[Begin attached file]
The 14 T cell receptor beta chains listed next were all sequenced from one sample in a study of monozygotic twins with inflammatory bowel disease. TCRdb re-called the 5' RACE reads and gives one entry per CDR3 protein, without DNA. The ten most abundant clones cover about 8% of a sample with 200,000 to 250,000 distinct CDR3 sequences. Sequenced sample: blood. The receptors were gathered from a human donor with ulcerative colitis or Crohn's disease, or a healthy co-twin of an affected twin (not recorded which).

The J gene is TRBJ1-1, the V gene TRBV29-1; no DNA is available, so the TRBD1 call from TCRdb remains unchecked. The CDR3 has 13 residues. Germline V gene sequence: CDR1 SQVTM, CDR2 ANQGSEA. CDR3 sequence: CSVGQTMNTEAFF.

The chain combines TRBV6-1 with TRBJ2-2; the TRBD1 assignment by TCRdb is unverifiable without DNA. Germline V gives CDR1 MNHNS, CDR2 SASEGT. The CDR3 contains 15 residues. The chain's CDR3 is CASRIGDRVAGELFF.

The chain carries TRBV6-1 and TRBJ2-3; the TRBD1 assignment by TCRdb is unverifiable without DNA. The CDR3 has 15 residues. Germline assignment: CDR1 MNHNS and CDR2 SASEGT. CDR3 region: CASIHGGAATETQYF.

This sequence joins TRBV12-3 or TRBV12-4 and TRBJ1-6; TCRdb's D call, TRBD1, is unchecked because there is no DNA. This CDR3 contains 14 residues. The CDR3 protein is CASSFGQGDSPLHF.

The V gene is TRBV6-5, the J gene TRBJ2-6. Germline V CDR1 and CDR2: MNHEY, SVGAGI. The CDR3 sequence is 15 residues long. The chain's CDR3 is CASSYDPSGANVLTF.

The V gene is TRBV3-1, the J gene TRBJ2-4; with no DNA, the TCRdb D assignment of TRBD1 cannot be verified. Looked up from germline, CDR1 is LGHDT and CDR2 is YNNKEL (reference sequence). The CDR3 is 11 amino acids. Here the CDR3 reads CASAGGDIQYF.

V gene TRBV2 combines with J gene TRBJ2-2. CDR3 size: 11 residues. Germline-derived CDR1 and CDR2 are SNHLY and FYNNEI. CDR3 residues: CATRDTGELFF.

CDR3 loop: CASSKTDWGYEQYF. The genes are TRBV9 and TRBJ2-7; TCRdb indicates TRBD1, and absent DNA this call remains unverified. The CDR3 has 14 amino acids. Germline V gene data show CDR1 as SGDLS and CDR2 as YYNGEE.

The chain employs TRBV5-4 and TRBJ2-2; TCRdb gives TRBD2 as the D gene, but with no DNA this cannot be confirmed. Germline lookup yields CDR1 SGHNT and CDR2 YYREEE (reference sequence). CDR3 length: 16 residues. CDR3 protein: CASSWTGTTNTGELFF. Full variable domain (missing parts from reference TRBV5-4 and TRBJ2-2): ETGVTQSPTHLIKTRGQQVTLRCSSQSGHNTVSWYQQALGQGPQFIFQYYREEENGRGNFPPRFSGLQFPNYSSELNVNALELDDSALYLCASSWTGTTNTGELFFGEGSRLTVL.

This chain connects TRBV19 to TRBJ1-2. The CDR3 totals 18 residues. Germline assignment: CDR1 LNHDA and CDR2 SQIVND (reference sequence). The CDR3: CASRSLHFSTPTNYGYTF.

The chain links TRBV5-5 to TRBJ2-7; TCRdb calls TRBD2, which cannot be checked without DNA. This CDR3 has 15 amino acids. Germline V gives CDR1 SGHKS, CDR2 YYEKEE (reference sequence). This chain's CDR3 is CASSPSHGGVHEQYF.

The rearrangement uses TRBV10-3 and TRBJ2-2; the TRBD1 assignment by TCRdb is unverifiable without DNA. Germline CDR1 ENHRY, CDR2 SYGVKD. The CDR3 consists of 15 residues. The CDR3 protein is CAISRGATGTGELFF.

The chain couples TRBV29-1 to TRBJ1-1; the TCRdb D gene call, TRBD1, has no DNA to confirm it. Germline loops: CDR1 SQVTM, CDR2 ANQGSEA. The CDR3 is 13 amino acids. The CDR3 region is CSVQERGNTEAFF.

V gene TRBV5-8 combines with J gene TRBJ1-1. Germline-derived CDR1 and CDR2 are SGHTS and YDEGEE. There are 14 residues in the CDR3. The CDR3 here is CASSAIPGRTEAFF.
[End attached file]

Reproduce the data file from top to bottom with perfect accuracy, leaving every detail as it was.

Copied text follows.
The 14 T cell receptor beta chains listed next were all sequenced from one sample in a study of monozygotic twins with inflammatory bowel disease. TCRdb re-called the 5' RACE reads and gives one entry per CDR3 protein, without DNA. The ten most abundant clones cover about 8% of a sample with 200,000 to 250,000 distinct CDR3 sequences. Sequenced sample: blood. The receptors were gathered from a human donor with ulcerative colitis or Crohn's disease, or a healthy co-twin of an affected twin (not recorded which).

The J gene is TRBJ1-1, the V gene TRBV29-1; no DNA is available, so the TRBD1 call from TCRdb remains unchecked. The CDR3 has 13 residues. Germline V gene sequence: CDR1 SQVTM, CDR2 ANQGSEA. CDR3 sequence: CSVGQTMNTEAFF.

The chain combines TRBV6-1 with TRBJ2-2; the TRBD1 assignment by TCRdb is unverifiable without DNA. Germline V gives CDR1 MNHNS, CDR2 SASEGT. The CDR3 contains 15 residues. The chain's CDR3 is CASRIGDRVAGELFF.

The chain carries TRBV6-1 and TRBJ2-3; the TRBD1 assignment by TCRdb is unverifiable without DNA. The CDR3 has 15 residues. Germline assignment: CDR1 MNHNS and CDR2 SASEGT. CDR3 region: CASIHGGAATETQYF.

This sequence joins TRBV12-3 or TRBV12-4 and TRBJ1-6; TCRdb's D call, TRBD1, is unchecked because there is no DNA. This CDR3 contains 14 residues. The CDR3 protein is CASSFGQGDSPLHF.

The V gene is TRBV6-5, the J gene TRBJ2-6. Germline V CDR1 and CDR2: MNHEY, SVGAGI. The CDR3 sequence is 15 residues long. The chain's CDR3 is CASSYDPSGANVLTF.

The V gene is TRBV3-1, the J gene TRBJ2-4; with no DNA, the TCRdb D assignment of TRBD1 cannot be verified. Looked up from germline, CDR1 is LGHDT and CDR2 is YNNKEL (reference sequence). The CDR3 is 11 amino acids. Here the CDR3 reads CASAGGDIQYF.

V gene TRBV2 combines with J gene TRBJ2-2. CDR3 size: 11 residues. Germline-derived CDR1 and CDR2 are SNHLY and FYNNEI. CDR3 residues: CATRDTGELFF.

CDR3 loop: CASSKTDWGYEQYF. The genes are TRBV9 and TRBJ2-7; TCRdb indicates TRBD1, and absent DNA this call remains unverified. The CDR3 has 14 amino acids. Germline V gene data show CDR1 as SGDLS and CDR2 as YYNGEE.

The chain employs TRBV5-4 and TRBJ2-2; TCRdb gives TRBD2 as the D gene, but with no DNA this cannot be confirmed. Germline lookup yields CDR1 SGHNT and CDR2 YYREEE (reference sequence). CDR3 length: 16 residues. CDR3 protein: CASSWTGTTNTGELFF. Full variable domain (missing parts from reference TRBV5-4 and TRBJ2-2): ETGVTQSPTHLIKTRGQQVTLRCSSQSGHNTVSWYQQALGQGPQFIFQYYREEENGRGNFPPRFSGLQFPNYSSELNVNALELDDSALYLCASSWTGTTNTGELFFGEGSRLTVL.

This chain connects TRBV19 to TRBJ1-2. The CDR3 totals 18 residues. Germline assignment: CDR1 LNHDA and CDR2 SQIVND (reference sequence). The CDR3: CASRSLHFSTPTNYGYTF.

The chain links TRBV5-5 to TRBJ2-7; TCRdb calls TRBD2, which cannot be checked without DNA. This CDR3 has 15 amino acids. Germline V gives CDR1 SGHKS, CDR2 YYEKEE (reference sequence). This chain's CDR3 is CASSPSHGGVHEQYF.

The rearrangement uses TRBV10-3 and TRBJ2-2; the TRBD1 assignment by TCRdb is unverifiable without DNA. Germline CDR1 ENHRY, CDR2 SYGVKD. The CDR3 consists of 15 residues. The CDR3 protein is CAISRGATGTGELFF.

The chain couples TRBV29-1 to TRBJ1-1; the TCRdb D gene call, TRBD1, has no DNA to confirm it. Germline loops: CDR1 SQVTM, CDR2 ANQGSEA. The CDR3 is 13 amino acids. The CDR3 region is CSVQERGNTEAFF.

V gene TRBV5-8 combines with J gene TRBJ1-1. Germline-derived CDR1 and CDR2 are SGHTS and YDEGEE. There are 14 residues in the CDR3. The CDR3 here is CASSAIPGRTEAFF.